This was something we did right — and we were so glad we did. The renovations weren’t extensive, but they would have taken a lot longer if we’d been living there. It was painful to hand over the keys the day after closing, but a lot less painful than dealing with dust and paint.

We’ll do more renos in the future, but I’m glad we did what we could up front.

A tip for renovating — hire a general contractor who can oversee and coordinate specific workers like electricians and flooring companies. That way, the headaches are mostly his (or hers), not yours.

Another tip — if at all possible, even if you don’t do anything else, redo surfaces and a few cosmetic things. Get the floors refinished, the walls painted, or new light fixtures put in. The place will feel a lot more like yours.

3. Having an outside is more work than you think.

Sure, you’re mentally prepared for the recurring chores of mowing in summer and shovelling in winter. But there are bound to be other things that pop up, from a collapsing fence to rampant weeds. Those take a lot more thought and time and effort, especially if (like us) you don’t have a clue what you’re doing.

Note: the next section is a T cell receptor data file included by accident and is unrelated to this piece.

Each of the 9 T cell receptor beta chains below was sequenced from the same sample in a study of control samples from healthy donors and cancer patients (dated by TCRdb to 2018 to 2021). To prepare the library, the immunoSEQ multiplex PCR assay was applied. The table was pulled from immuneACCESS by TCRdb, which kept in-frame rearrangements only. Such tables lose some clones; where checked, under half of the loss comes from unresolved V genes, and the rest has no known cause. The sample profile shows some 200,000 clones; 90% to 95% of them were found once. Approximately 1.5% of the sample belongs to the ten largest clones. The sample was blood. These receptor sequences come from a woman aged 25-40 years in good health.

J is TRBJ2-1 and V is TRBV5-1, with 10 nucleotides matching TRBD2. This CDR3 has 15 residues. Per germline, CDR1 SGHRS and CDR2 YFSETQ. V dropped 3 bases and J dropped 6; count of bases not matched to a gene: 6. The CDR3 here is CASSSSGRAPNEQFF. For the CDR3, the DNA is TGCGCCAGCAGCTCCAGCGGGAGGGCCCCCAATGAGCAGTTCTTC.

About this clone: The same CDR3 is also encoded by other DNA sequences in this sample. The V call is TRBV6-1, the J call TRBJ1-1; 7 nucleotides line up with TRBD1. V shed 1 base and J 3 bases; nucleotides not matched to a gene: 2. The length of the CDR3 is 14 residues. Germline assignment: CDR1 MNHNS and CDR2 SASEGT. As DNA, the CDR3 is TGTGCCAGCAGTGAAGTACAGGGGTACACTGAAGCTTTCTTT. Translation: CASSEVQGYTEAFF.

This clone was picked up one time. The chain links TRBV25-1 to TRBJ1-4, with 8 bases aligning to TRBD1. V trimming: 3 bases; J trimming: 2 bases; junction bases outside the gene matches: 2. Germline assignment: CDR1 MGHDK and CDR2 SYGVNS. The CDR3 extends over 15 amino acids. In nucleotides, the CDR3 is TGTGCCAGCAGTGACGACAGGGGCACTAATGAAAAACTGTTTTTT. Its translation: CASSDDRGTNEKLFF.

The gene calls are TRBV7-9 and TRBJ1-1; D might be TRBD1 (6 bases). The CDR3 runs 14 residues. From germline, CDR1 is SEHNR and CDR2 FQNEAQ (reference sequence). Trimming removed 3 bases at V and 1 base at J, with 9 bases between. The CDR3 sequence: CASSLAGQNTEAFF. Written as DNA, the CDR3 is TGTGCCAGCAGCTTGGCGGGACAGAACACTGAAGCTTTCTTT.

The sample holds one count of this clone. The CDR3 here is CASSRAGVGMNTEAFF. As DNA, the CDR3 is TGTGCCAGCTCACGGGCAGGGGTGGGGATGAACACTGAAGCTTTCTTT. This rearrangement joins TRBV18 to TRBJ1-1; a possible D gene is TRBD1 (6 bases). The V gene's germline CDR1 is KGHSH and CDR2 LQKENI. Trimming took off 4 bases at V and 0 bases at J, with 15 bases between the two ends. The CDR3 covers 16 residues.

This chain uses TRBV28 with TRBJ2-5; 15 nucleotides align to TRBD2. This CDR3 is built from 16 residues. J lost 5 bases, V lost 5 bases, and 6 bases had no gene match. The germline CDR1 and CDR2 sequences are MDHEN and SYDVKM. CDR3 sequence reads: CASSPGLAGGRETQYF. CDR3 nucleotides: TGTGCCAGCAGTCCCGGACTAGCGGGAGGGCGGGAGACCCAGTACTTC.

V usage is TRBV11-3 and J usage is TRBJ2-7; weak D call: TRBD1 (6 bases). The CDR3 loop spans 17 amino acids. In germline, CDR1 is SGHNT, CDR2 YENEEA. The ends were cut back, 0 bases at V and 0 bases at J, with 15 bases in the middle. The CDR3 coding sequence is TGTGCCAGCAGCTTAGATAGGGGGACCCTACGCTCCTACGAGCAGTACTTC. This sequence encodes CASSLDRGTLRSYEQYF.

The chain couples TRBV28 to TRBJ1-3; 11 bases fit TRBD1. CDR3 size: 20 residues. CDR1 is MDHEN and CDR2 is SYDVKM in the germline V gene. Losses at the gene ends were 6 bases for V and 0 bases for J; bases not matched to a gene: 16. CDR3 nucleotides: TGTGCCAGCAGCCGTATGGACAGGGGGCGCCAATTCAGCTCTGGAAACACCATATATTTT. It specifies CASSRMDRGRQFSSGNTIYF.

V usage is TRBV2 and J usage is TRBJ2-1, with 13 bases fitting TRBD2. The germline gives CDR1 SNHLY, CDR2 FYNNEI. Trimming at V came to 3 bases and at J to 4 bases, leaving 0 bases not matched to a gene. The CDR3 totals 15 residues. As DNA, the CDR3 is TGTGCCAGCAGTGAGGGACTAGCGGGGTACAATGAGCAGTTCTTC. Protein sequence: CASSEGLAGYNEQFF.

4. Remember to have fun anyway.

While you’re busy weeding and mowing, plant a few vegetables or flowers so you’ll have a reward later. Even if you’re not the decorating type (and we are so not), if you have to buy a welcome mat to scrape dirty shoes off, buy a funky one instead of a basic, utilitarian one. Paint one room a strong colour just because you can.

5. Think long-term and short-term.

Assuming that you’re planning to be in the house for more than a few years, remember that you have time. You don’t have to get it all perfect in the first month or even the first year. Things will happen little by little, and that’s okay.

Sometimes short-term solutions are okay too — for example, don’t live without a patio set just because you’re dreaming of an expensive one. Get a cheap one now so you can enjoy your patio while you’re saving up.

Your turn! If you have a house, what did you learn as a new home-owner? What do you wish someone had told you?

Top 5 Imaginary Worlds

Girl Genius Color Omnibus Vol. 1

The cover of one of the Girl Genius books. The thumbnail doesn’t do it justice — click through to see it bigger.

Following on last Friday’s post about your favourite place on Earth, here’s a related question for you all:

If you could live in any made-up story world, from books or movies or TV, which would you choose?

Here are my top 5…

(On a writerly note, you’ll notice all of these are series. Of course, this gives an author the room to really explore a new world and make it rich with details and layers – it’s hard to do the same in a standalone book or movie. But it didn’t take more than one book, and often much less, for me to fall in love…)